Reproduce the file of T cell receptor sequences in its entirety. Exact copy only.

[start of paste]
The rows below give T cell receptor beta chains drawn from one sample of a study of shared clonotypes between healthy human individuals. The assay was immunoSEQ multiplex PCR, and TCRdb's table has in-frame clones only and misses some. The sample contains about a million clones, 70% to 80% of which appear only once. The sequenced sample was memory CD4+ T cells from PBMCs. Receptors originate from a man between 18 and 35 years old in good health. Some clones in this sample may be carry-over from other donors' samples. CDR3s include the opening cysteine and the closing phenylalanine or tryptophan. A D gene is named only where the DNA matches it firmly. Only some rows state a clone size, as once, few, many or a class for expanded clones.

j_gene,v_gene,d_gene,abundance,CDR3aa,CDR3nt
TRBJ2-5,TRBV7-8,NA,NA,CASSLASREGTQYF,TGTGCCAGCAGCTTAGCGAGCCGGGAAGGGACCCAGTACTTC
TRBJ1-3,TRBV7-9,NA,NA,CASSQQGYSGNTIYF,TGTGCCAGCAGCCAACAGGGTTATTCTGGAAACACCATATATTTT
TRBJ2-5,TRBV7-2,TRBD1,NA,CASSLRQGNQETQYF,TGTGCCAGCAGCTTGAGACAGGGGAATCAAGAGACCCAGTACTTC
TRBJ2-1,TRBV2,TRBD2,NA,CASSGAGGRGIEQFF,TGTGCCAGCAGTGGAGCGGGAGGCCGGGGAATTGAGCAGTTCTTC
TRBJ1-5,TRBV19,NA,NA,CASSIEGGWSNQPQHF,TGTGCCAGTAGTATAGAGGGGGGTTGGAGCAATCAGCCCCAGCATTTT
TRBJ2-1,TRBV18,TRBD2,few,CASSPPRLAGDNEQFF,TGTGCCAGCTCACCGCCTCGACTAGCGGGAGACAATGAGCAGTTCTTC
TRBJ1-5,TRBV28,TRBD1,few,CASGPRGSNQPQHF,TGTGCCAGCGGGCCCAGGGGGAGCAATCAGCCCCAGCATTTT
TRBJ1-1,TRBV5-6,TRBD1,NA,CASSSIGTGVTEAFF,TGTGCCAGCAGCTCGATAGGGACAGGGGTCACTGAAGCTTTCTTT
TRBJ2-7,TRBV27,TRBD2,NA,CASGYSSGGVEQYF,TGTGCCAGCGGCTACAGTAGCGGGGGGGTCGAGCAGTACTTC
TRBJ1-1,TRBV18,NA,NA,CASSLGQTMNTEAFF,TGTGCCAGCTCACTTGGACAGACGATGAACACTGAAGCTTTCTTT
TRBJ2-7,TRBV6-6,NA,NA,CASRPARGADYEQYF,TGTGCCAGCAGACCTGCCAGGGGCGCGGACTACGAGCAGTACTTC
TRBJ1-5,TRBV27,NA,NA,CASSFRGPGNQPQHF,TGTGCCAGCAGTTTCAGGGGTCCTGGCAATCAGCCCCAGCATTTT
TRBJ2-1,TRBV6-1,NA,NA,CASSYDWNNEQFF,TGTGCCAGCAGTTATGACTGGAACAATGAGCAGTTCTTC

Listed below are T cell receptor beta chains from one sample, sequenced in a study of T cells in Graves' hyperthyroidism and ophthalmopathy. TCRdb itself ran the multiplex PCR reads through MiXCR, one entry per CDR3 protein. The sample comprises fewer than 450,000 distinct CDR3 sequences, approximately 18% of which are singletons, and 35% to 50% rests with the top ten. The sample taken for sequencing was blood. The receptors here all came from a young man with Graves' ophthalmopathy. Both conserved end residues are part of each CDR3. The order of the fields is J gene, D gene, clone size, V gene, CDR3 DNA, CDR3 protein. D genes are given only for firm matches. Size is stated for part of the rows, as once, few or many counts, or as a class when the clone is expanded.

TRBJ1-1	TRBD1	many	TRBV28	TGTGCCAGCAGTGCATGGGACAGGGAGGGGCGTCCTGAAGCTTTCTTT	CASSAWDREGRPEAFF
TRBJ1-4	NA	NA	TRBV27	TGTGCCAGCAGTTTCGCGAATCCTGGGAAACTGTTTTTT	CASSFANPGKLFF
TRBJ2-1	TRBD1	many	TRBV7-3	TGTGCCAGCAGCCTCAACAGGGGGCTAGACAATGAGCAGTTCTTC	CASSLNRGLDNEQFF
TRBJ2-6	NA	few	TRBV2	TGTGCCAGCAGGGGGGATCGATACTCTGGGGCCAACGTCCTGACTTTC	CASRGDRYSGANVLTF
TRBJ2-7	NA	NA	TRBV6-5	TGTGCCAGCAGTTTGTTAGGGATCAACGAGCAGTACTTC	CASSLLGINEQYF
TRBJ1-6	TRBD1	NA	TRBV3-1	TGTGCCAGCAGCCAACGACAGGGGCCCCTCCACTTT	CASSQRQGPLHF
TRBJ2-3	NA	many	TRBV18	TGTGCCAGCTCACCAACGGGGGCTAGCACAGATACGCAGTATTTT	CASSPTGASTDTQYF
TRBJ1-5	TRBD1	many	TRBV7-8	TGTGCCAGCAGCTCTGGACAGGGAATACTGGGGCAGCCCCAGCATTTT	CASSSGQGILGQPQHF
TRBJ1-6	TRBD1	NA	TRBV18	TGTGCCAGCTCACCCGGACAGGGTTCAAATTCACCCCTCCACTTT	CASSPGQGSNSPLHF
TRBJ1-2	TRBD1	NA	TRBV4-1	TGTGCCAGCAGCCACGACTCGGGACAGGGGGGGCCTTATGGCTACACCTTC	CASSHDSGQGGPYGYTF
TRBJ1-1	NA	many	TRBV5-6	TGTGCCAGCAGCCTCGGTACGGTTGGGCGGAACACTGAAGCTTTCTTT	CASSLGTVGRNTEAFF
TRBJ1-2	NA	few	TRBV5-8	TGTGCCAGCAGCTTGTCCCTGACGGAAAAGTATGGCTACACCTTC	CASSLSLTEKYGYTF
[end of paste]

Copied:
The rows below give T cell receptor beta chains drawn from one sample of a study of shared clonotypes between healthy human individuals. The assay was immunoSEQ multiplex PCR, and TCRdb's table has in-frame clones only and misses some. The sample contains about a million clones, 70% to 80% of which appear only once. The sequenced sample was memory CD4+ T cells from PBMCs. Receptors originate from a man between 18 and 35 years old in good health. Some clones in this sample may be carry-over from other donors' samples. CDR3s include the opening cysteine and the closing phenylalanine or tryptophan. A D gene is named only where the DNA matches it firmly. Only some rows state a clone size, as once, few, many or a class for expanded clones.

j_gene,v_gene,d_gene,abundance,CDR3aa,CDR3nt
TRBJ2-5,TRBV7-8,NA,NA,CASSLASREGTQYF,TGTGCCAGCAGCTTAGCGAGCCGGGAAGGGACCCAGTACTTC
TRBJ1-3,TRBV7-9,NA,NA,CASSQQGYSGNTIYF,TGTGCCAGCAGCCAACAGGGTTATTCTGGAAACACCATATATTTT
TRBJ2-5,TRBV7-2,TRBD1,NA,CASSLRQGNQETQYF,TGTGCCAGCAGCTTGAGACAGGGGAATCAAGAGACCCAGTACTTC
TRBJ2-1,TRBV2,TRBD2,NA,CASSGAGGRGIEQFF,TGTGCCAGCAGTGGAGCGGGAGGCCGGGGAATTGAGCAGTTCTTC
TRBJ1-5,TRBV19,NA,NA,CASSIEGGWSNQPQHF,TGTGCCAGTAGTATAGAGGGGGGTTGGAGCAATCAGCCCCAGCATTTT
TRBJ2-1,TRBV18,TRBD2,few,CASSPPRLAGDNEQFF,TGTGCCAGCTCACCGCCTCGACTAGCGGGAGACAATGAGCAGTTCTTC
TRBJ1-5,TRBV28,TRBD1,few,CASGPRGSNQPQHF,TGTGCCAGCGGGCCCAGGGGGAGCAATCAGCCCCAGCATTTT
TRBJ1-1,TRBV5-6,TRBD1,NA,CASSSIGTGVTEAFF,TGTGCCAGCAGCTCGATAGGGACAGGGGTCACTGAAGCTTTCTTT
TRBJ2-7,TRBV27,TRBD2,NA,CASGYSSGGVEQYF,TGTGCCAGCGGCTACAGTAGCGGGGGGGTCGAGCAGTACTTC
TRBJ1-1,TRBV18,NA,NA,CASSLGQTMNTEAFF,TGTGCCAGCTCACTTGGACAGACGATGAACACTGAAGCTTTCTTT
TRBJ2-7,TRBV6-6,NA,NA,CASRPARGADYEQYF,TGTGCCAGCAGACCTGCCAGGGGCGCGGACTACGAGCAGTACTTC
TRBJ1-5,TRBV27,NA,NA,CASSFRGPGNQPQHF,TGTGCCAGCAGTTTCAGGGGTCCTGGCAATCAGCCCCAGCATTTT
TRBJ2-1,TRBV6-1,NA,NA,CASSYDWNNEQFF,TGTGCCAGCAGTTATGACTGGAACAATGAGCAGTTCTTC

Listed below are T cell receptor beta chains from one sample, sequenced in a study of T cells in Graves' hyperthyroidism and ophthalmopathy. TCRdb itself ran the multiplex PCR reads through MiXCR, one entry per CDR3 protein. The sample comprises fewer than 450,000 distinct CDR3 sequences, approximately 18% of which are singletons, and 35% to 50% rests with the top ten. The sample taken for sequencing was blood. The receptors here all came from a young man with Graves' ophthalmopathy. Both conserved end residues are part of each CDR3. The order of the fields is J gene, D gene, clone size, V gene, CDR3 DNA, CDR3 protein. D genes are given only for firm matches. Size is stated for part of the rows, as once, few or many counts, or as a class when the clone is expanded.

TRBJ1-1	TRBD1	many	TRBV28	TGTGCCAGCAGTGCATGGGACAGGGAGGGGCGTCCTGAAGCTTTCTTT	CASSAWDREGRPEAFF
TRBJ1-4	NA	NA	TRBV27	TGTGCCAGCAGTTTCGCGAATCCTGGGAAACTGTTTTTT	CASSFANPGKLFF
TRBJ2-1	TRBD1	many	TRBV7-3	TGTGCCAGCAGCCTCAACAGGGGGCTAGACAATGAGCAGTTCTTC	CASSLNRGLDNEQFF
TRBJ2-6	NA	few	TRBV2	TGTGCCAGCAGGGGGGATCGATACTCTGGGGCCAACGTCCTGACTTTC	CASRGDRYSGANVLTF
TRBJ2-7	NA	NA	TRBV6-5	TGTGCCAGCAGTTTGTTAGGGATCAACGAGCAGTACTTC	CASSLLGINEQYF
TRBJ1-6	TRBD1	NA	TRBV3-1	TGTGCCAGCAGCCAACGACAGGGGCCCCTCCACTTT	CASSQRQGPLHF
TRBJ2-3	NA	many	TRBV18	TGTGCCAGCTCACCAACGGGGGCTAGCACAGATACGCAGTATTTT	CASSPTGASTDTQYF
TRBJ1-5	TRBD1	many	TRBV7-8	TGTGCCAGCAGCTCTGGACAGGGAATACTGGGGCAGCCCCAGCATTTT	CASSSGQGILGQPQHF
TRBJ1-6	TRBD1	NA	TRBV18	TGTGCCAGCTCACCCGGACAGGGTTCAAATTCACCCCTCCACTTT	CASSPGQGSNSPLHF
TRBJ1-2	TRBD1	NA	TRBV4-1	TGTGCCAGCAGCCACGACTCGGGACAGGGGGGGCCTTATGGCTACACCTTC	CASSHDSGQGGPYGYTF
TRBJ1-1	NA	many	TRBV5-6	TGTGCCAGCAGCCTCGGTACGGTTGGGCGGAACACTGAAGCTTTCTTT	CASSLGTVGRNTEAFF
TRBJ1-2	NA	few	TRBV5-8	TGTGCCAGCAGCTTGTCCCTGACGGAAAAGTATGGCTACACCTTC	CASSLSLTEKYGYTF